People must avoid as much as possible contact with people infected with H1N1 virus starting from the home to any other place where people mingle or gather. It is a myth to believe that H1N1 virus can infect people by eating pork or other pork products (CDC 2009). Tap water or drinking water that is treated does not carry the virus. Disinfected swimming pools, according to standards as recommended by CDC with “1-3 parts per million [ppm or mg/L] for pools and 2-5 ppm for spas, will not cause infection of the virus.
It must be noted, however, that recreational water venues are also people group settings which must be watched carefully and one must use his best decision whether or not to swim or play in them. Masks and respirators are gadgets panicky bought and used by many people as seen on television at the outbreak of H1N1. Relative to this, people must understand that they do not do much as keeping the hands clean and staying at least six feet away from suspected infected persons with the virus.
The facial mask may be used by a patient to prevent transmission of the virus but that is when it is tolerable and available. The same thing holds true for the respirator. A respirator can filter out virus particles. However, both become inconvenient to the users since facial masks and respirators do not seal tightly to the face; they can even make breathing difficult in the long use. An individual who observes himself or herself having the symptoms of flu is advised to stay at home and to cover his or her mouth whenever he or she sneezes or coughs with a clean tissue and properly dispose the used tissue.
To the issue of tissue, when it is not available, the American Academy of Pediatrics (2009) adds, “… cough or sneeze into your upper sleeve, not your hands. ” Touching the nose, mouth, and eyes with the hands, when they have earlier touched surfaces with the virus, will more likely cause infection and acquisition of the illness. More importantly, he or she must wash his or hands with soap and water (WebMD 2009). It must be emphasized along this line that H1N1 becomes contagious quickly like the common flu.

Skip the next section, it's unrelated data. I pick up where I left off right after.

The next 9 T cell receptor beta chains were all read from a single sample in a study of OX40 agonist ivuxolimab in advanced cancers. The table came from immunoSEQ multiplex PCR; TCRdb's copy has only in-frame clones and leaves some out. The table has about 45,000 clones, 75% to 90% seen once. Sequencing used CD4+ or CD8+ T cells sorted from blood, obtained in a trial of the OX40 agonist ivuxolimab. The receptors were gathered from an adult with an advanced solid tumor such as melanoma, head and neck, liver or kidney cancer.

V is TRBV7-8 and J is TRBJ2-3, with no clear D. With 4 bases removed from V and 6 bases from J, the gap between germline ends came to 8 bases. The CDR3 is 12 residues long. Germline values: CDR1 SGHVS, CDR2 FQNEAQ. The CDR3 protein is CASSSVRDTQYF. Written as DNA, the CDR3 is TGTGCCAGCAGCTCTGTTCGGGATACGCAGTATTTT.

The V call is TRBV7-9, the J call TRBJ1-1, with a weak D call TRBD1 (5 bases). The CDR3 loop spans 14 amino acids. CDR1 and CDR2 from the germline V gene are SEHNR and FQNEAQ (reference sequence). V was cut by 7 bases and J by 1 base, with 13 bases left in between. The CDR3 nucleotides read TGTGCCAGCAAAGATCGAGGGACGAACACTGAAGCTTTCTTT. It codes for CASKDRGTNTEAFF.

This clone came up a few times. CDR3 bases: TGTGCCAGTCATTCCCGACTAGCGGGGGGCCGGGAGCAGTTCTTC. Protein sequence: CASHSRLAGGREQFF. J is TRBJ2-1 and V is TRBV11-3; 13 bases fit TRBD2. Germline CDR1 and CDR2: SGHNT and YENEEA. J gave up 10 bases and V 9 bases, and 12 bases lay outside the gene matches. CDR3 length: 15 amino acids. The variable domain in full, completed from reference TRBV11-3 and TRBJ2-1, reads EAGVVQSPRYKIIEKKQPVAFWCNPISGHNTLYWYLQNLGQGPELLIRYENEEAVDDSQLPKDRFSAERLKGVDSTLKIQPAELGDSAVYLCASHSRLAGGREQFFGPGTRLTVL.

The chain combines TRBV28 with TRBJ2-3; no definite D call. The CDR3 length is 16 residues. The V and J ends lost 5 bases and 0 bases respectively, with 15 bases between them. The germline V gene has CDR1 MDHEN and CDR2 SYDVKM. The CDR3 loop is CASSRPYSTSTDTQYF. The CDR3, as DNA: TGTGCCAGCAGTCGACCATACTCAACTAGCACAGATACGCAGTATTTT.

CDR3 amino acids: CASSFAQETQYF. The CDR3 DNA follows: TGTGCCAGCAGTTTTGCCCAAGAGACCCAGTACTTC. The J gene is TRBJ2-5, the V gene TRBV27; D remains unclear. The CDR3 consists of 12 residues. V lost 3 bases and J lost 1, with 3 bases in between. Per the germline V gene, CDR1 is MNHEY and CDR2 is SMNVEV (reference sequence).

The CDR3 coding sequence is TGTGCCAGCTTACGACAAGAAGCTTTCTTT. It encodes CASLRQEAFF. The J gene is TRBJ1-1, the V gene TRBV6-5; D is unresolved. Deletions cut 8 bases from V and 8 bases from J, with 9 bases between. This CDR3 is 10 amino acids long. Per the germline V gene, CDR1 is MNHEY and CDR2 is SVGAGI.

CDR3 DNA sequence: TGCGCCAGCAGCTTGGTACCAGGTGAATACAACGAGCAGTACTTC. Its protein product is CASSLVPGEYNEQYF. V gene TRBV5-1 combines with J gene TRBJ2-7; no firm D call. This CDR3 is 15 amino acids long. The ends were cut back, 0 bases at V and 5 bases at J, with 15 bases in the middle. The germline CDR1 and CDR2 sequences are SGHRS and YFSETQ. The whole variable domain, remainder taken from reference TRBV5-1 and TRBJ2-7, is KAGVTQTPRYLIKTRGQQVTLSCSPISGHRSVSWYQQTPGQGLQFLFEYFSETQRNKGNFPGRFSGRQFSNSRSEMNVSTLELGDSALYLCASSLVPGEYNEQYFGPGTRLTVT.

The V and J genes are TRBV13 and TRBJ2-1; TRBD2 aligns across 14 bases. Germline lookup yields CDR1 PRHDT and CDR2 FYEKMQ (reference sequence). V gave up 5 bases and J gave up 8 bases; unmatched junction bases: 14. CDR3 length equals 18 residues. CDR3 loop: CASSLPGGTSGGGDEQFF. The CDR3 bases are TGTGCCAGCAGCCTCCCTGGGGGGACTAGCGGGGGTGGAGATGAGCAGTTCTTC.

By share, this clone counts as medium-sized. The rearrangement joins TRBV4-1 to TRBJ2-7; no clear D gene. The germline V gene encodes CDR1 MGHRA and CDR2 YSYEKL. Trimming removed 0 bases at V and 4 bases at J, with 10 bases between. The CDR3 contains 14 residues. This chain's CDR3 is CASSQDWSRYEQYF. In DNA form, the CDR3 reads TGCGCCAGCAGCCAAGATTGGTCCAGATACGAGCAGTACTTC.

Germs may be picked up by individuals from respiratory droplets from the cough or sneeze of an infected person because flu bugs survive for several hours on surfaces (WebMD 2009). The doctor’s medical assistance can be resorted to when the flu gets worse and home management of the illness does not prosper. The age-old saying that “an ounce of prevention is better than a pound of cure” is the best guideline for people who want to stay safe and away from the H1N1virus or any virus for that matter. The good old habits of hygiene and cleanliness bring preventive measures for any form of disease, H1N1 virus included.
MedlinePlus (2009), CDC (2009), and WHO (2009) offer common practices: washing of the hands regularly with soap and water, especially during coughing or sneezing, or use an alcohol-based hand cleaner if soap and water are not available; avoiding close contact – that is being within six feet – with people who have flu-like symptoms; avoiding touching the mouth, nose, or eyes, or else keep the hands always clean; staying at home when there is felt or observed flu-like symptoms for seven days after symptoms begin or until the person becomes symptom-free for 24 hours, whichever is longer.
School children and office workers when infected with the virus must stay at home to prevent the spread of the virus at school and office, respectively.